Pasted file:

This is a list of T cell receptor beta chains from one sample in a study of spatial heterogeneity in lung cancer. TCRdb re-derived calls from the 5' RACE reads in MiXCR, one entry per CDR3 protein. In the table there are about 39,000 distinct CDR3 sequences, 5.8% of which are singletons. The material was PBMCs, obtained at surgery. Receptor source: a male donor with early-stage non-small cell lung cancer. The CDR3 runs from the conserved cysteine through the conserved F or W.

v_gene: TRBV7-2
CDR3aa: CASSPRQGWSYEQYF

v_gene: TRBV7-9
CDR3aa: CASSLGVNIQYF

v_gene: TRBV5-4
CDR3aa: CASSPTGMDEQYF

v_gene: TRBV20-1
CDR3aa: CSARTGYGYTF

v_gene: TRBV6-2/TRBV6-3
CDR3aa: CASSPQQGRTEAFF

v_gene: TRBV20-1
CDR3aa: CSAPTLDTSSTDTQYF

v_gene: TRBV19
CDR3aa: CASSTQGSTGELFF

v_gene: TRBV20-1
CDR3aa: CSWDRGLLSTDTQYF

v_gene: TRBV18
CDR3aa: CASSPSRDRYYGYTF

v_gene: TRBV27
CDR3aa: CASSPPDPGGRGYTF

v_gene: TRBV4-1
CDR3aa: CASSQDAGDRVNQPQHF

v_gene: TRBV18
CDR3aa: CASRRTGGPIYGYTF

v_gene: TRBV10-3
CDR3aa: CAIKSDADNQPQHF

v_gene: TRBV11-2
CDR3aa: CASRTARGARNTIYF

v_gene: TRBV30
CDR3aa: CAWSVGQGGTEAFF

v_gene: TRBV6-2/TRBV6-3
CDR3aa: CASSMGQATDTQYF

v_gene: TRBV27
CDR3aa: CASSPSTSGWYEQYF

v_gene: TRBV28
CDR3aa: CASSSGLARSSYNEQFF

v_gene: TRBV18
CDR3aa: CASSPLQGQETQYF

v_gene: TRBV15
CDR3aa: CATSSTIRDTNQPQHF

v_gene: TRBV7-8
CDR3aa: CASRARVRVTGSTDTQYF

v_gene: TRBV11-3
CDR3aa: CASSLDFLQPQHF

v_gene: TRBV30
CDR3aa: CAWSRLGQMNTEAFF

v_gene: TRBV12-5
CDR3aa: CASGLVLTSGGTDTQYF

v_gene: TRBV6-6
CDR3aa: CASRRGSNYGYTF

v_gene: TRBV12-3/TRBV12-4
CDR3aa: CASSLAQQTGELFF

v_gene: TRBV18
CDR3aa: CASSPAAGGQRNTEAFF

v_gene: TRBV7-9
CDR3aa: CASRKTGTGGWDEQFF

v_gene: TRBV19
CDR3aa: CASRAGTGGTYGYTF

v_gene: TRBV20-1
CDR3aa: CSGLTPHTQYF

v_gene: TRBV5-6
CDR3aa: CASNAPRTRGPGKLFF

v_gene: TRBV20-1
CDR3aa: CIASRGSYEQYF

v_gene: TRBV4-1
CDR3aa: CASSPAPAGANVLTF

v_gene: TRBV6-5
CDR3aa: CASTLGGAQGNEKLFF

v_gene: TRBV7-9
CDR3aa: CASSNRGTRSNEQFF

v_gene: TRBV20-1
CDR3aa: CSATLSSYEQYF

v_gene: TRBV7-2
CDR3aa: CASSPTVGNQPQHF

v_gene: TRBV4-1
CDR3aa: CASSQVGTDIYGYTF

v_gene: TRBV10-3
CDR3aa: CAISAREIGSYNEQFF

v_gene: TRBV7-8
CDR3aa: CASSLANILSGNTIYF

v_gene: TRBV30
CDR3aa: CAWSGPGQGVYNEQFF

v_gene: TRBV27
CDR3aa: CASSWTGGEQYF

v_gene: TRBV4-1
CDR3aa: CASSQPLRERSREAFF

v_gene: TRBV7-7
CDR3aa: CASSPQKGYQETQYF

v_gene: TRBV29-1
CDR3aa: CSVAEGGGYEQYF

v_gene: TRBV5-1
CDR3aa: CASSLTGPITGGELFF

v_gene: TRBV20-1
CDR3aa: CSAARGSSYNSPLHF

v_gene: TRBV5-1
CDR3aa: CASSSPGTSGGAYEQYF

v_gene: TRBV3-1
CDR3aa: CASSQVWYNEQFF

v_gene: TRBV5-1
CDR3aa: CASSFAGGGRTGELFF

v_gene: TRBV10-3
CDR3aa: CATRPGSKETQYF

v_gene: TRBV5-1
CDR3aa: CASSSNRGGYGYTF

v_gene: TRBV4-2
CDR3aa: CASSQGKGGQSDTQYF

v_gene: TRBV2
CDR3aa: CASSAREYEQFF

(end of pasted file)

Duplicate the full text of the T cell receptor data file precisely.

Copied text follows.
This is a list of T cell receptor beta chains from one sample in a study of spatial heterogeneity in lung cancer. TCRdb re-derived calls from the 5' RACE reads in MiXCR, one entry per CDR3 protein. In the table there are about 39,000 distinct CDR3 sequences, 5.8% of which are singletons. The material was PBMCs, obtained at surgery. Receptor source: a male donor with early-stage non-small cell lung cancer. The CDR3 runs from the conserved cysteine through the conserved F or W.

v_gene: TRBV7-2
CDR3aa: CASSPRQGWSYEQYF

v_gene: TRBV7-9
CDR3aa: CASSLGVNIQYF

v_gene: TRBV5-4
CDR3aa: CASSPTGMDEQYF

v_gene: TRBV20-1
CDR3aa: CSARTGYGYTF

v_gene: TRBV6-2/TRBV6-3
CDR3aa: CASSPQQGRTEAFF

v_gene: TRBV20-1
CDR3aa: CSAPTLDTSSTDTQYF

v_gene: TRBV19
CDR3aa: CASSTQGSTGELFF

v_gene: TRBV20-1
CDR3aa: CSWDRGLLSTDTQYF

v_gene: TRBV18
CDR3aa: CASSPSRDRYYGYTF

v_gene: TRBV27
CDR3aa: CASSPPDPGGRGYTF

v_gene: TRBV4-1
CDR3aa: CASSQDAGDRVNQPQHF

v_gene: TRBV18
CDR3aa: CASRRTGGPIYGYTF

v_gene: TRBV10-3
CDR3aa: CAIKSDADNQPQHF

v_gene: TRBV11-2
CDR3aa: CASRTARGARNTIYF

v_gene: TRBV30
CDR3aa: CAWSVGQGGTEAFF

v_gene: TRBV6-2/TRBV6-3
CDR3aa: CASSMGQATDTQYF

v_gene: TRBV27
CDR3aa: CASSPSTSGWYEQYF

v_gene: TRBV28
CDR3aa: CASSSGLARSSYNEQFF

v_gene: TRBV18
CDR3aa: CASSPLQGQETQYF

v_gene: TRBV15
CDR3aa: CATSSTIRDTNQPQHF

v_gene: TRBV7-8
CDR3aa: CASRARVRVTGSTDTQYF

v_gene: TRBV11-3
CDR3aa: CASSLDFLQPQHF

v_gene: TRBV30
CDR3aa: CAWSRLGQMNTEAFF

v_gene: TRBV12-5
CDR3aa: CASGLVLTSGGTDTQYF

v_gene: TRBV6-6
CDR3aa: CASRRGSNYGYTF

v_gene: TRBV12-3/TRBV12-4
CDR3aa: CASSLAQQTGELFF

v_gene: TRBV18
CDR3aa: CASSPAAGGQRNTEAFF

v_gene: TRBV7-9
CDR3aa: CASRKTGTGGWDEQFF

v_gene: TRBV19
CDR3aa: CASRAGTGGTYGYTF

v_gene: TRBV20-1
CDR3aa: CSGLTPHTQYF

v_gene: TRBV5-6
CDR3aa: CASNAPRTRGPGKLFF

v_gene: TRBV20-1
CDR3aa: CIASRGSYEQYF

v_gene: TRBV4-1
CDR3aa: CASSPAPAGANVLTF

v_gene: TRBV6-5
CDR3aa: CASTLGGAQGNEKLFF

v_gene: TRBV7-9
CDR3aa: CASSNRGTRSNEQFF

v_gene: TRBV20-1
CDR3aa: CSATLSSYEQYF

v_gene: TRBV7-2
CDR3aa: CASSPTVGNQPQHF

v_gene: TRBV4-1
CDR3aa: CASSQVGTDIYGYTF

v_gene: TRBV10-3
CDR3aa: CAISAREIGSYNEQFF

v_gene: TRBV7-8
CDR3aa: CASSLANILSGNTIYF

v_gene: TRBV30
CDR3aa: CAWSGPGQGVYNEQFF

v_gene: TRBV27
CDR3aa: CASSWTGGEQYF

v_gene: TRBV4-1
CDR3aa: CASSQPLRERSREAFF

v_gene: TRBV7-7
CDR3aa: CASSPQKGYQETQYF

v_gene: TRBV29-1
CDR3aa: CSVAEGGGYEQYF

v_gene: TRBV5-1
CDR3aa: CASSLTGPITGGELFF

v_gene: TRBV20-1
CDR3aa: CSAARGSSYNSPLHF

v_gene: TRBV5-1
CDR3aa: CASSSPGTSGGAYEQYF

v_gene: TRBV3-1
CDR3aa: CASSQVWYNEQFF

v_gene: TRBV5-1
CDR3aa: CASSFAGGGRTGELFF

v_gene: TRBV10-3
CDR3aa: CATRPGSKETQYF

v_gene: TRBV5-1
CDR3aa: CASSSNRGGYGYTF

v_gene: TRBV4-2
CDR3aa: CASSQGKGGQSDTQYF

v_gene: TRBV2
CDR3aa: CASSAREYEQFF